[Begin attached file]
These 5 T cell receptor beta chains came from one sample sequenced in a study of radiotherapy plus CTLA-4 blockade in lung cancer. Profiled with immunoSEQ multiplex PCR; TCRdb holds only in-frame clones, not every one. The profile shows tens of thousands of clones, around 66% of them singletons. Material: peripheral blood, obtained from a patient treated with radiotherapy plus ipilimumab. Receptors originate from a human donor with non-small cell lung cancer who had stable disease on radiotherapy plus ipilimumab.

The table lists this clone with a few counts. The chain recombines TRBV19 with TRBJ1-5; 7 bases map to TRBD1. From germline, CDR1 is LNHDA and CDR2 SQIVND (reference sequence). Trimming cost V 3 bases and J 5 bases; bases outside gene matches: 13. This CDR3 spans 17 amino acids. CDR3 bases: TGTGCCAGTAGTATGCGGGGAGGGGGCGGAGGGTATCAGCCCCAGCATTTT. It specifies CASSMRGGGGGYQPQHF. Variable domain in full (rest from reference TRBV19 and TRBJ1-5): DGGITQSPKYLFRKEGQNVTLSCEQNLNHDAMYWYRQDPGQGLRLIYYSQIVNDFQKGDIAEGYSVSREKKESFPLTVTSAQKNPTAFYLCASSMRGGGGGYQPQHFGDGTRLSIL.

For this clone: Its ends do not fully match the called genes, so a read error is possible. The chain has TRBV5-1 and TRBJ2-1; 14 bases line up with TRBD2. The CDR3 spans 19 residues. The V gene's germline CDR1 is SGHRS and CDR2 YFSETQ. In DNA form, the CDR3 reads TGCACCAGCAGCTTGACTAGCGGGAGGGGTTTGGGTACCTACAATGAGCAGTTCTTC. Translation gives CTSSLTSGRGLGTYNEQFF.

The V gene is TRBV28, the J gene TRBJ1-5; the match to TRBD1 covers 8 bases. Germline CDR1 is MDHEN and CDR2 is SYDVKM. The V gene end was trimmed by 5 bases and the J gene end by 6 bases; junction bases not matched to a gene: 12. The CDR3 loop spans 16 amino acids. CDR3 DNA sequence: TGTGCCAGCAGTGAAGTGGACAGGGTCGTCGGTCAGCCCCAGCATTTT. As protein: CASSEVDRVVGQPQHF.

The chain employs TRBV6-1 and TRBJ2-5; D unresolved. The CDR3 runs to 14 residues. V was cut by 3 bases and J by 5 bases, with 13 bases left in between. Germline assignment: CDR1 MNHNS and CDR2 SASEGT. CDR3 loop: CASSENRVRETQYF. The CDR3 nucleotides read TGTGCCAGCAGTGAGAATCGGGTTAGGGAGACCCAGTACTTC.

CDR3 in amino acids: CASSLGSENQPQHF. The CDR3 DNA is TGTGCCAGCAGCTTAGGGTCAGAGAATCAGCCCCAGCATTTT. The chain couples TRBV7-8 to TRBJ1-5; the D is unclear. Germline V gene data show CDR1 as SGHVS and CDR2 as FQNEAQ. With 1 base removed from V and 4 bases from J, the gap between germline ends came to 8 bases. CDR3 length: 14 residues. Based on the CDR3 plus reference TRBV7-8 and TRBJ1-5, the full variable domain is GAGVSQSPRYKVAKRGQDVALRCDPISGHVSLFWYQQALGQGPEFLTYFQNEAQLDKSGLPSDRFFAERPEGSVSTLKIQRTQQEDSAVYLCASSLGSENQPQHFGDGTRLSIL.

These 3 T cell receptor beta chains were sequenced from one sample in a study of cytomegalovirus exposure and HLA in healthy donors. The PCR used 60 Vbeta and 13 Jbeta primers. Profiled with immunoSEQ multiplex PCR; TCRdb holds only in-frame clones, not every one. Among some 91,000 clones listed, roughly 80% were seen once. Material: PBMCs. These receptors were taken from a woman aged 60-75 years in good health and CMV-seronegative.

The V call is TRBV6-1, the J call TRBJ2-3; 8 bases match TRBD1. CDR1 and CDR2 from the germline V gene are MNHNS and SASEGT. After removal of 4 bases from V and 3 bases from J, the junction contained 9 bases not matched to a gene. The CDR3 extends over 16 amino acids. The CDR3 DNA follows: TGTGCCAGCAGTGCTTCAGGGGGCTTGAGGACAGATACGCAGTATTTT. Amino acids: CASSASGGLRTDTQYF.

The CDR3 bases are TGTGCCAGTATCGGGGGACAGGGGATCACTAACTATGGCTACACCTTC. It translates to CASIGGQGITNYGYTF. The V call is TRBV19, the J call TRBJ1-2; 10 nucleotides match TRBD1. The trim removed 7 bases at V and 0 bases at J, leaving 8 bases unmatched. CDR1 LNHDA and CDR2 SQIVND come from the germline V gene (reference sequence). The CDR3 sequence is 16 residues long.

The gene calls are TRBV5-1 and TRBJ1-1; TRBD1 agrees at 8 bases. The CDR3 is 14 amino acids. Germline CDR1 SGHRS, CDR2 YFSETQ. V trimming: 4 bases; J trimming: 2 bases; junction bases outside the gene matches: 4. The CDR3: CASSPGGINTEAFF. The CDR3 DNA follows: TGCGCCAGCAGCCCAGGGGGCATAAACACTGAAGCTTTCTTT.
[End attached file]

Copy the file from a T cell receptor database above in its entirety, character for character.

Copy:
These 5 T cell receptor beta chains came from one sample sequenced in a study of radiotherapy plus CTLA-4 blockade in lung cancer. Profiled with immunoSEQ multiplex PCR; TCRdb holds only in-frame clones, not every one. The profile shows tens of thousands of clones, around 66% of them singletons. Material: peripheral blood, obtained from a patient treated with radiotherapy plus ipilimumab. Receptors originate from a human donor with non-small cell lung cancer who had stable disease on radiotherapy plus ipilimumab.

The table lists this clone with a few counts. The chain recombines TRBV19 with TRBJ1-5; 7 bases map to TRBD1. From germline, CDR1 is LNHDA and CDR2 SQIVND (reference sequence). Trimming cost V 3 bases and J 5 bases; bases outside gene matches: 13. This CDR3 spans 17 amino acids. CDR3 bases: TGTGCCAGTAGTATGCGGGGAGGGGGCGGAGGGTATCAGCCCCAGCATTTT. It specifies CASSMRGGGGGYQPQHF. Variable domain in full (rest from reference TRBV19 and TRBJ1-5): DGGITQSPKYLFRKEGQNVTLSCEQNLNHDAMYWYRQDPGQGLRLIYYSQIVNDFQKGDIAEGYSVSREKKESFPLTVTSAQKNPTAFYLCASSMRGGGGGYQPQHFGDGTRLSIL.

For this clone: Its ends do not fully match the called genes, so a read error is possible. The chain has TRBV5-1 and TRBJ2-1; 14 bases line up with TRBD2. The CDR3 spans 19 residues. The V gene's germline CDR1 is SGHRS and CDR2 YFSETQ. In DNA form, the CDR3 reads TGCACCAGCAGCTTGACTAGCGGGAGGGGTTTGGGTACCTACAATGAGCAGTTCTTC. Translation gives CTSSLTSGRGLGTYNEQFF.

The V gene is TRBV28, the J gene TRBJ1-5; the match to TRBD1 covers 8 bases. Germline CDR1 is MDHEN and CDR2 is SYDVKM. The V gene end was trimmed by 5 bases and the J gene end by 6 bases; junction bases not matched to a gene: 12. The CDR3 loop spans 16 amino acids. CDR3 DNA sequence: TGTGCCAGCAGTGAAGTGGACAGGGTCGTCGGTCAGCCCCAGCATTTT. As protein: CASSEVDRVVGQPQHF.

The chain employs TRBV6-1 and TRBJ2-5; D unresolved. The CDR3 runs to 14 residues. V was cut by 3 bases and J by 5 bases, with 13 bases left in between. Germline assignment: CDR1 MNHNS and CDR2 SASEGT. CDR3 loop: CASSENRVRETQYF. The CDR3 nucleotides read TGTGCCAGCAGTGAGAATCGGGTTAGGGAGACCCAGTACTTC.

CDR3 in amino acids: CASSLGSENQPQHF. The CDR3 DNA is TGTGCCAGCAGCTTAGGGTCAGAGAATCAGCCCCAGCATTTT. The chain couples TRBV7-8 to TRBJ1-5; the D is unclear. Germline V gene data show CDR1 as SGHVS and CDR2 as FQNEAQ. With 1 base removed from V and 4 bases from J, the gap between germline ends came to 8 bases. CDR3 length: 14 residues. Based on the CDR3 plus reference TRBV7-8 and TRBJ1-5, the full variable domain is GAGVSQSPRYKVAKRGQDVALRCDPISGHVSLFWYQQALGQGPEFLTYFQNEAQLDKSGLPSDRFFAERPEGSVSTLKIQRTQQEDSAVYLCASSLGSENQPQHFGDGTRLSIL.

These 3 T cell receptor beta chains were sequenced from one sample in a study of cytomegalovirus exposure and HLA in healthy donors. The PCR used 60 Vbeta and 13 Jbeta primers. Profiled with immunoSEQ multiplex PCR; TCRdb holds only in-frame clones, not every one. Among some 91,000 clones listed, roughly 80% were seen once. Material: PBMCs. These receptors were taken from a woman aged 60-75 years in good health and CMV-seronegative.

The V call is TRBV6-1, the J call TRBJ2-3; 8 bases match TRBD1. CDR1 and CDR2 from the germline V gene are MNHNS and SASEGT. After removal of 4 bases from V and 3 bases from J, the junction contained 9 bases not matched to a gene. The CDR3 extends over 16 amino acids. The CDR3 DNA follows: TGTGCCAGCAGTGCTTCAGGGGGCTTGAGGACAGATACGCAGTATTTT. Amino acids: CASSASGGLRTDTQYF.

The CDR3 bases are TGTGCCAGTATCGGGGGACAGGGGATCACTAACTATGGCTACACCTTC. It translates to CASIGGQGITNYGYTF. The V call is TRBV19, the J call TRBJ1-2; 10 nucleotides match TRBD1. The trim removed 7 bases at V and 0 bases at J, leaving 8 bases unmatched. CDR1 LNHDA and CDR2 SQIVND come from the germline V gene (reference sequence). The CDR3 sequence is 16 residues long.

The gene calls are TRBV5-1 and TRBJ1-1; TRBD1 agrees at 8 bases. The CDR3 is 14 amino acids. Germline CDR1 SGHRS, CDR2 YFSETQ. V trimming: 4 bases; J trimming: 2 bases; junction bases outside the gene matches: 4. The CDR3: CASSPGGINTEAFF. The CDR3 DNA follows: TGCGCCAGCAGCCCAGGGGGCATAAACACTGAAGCTTTCTTT.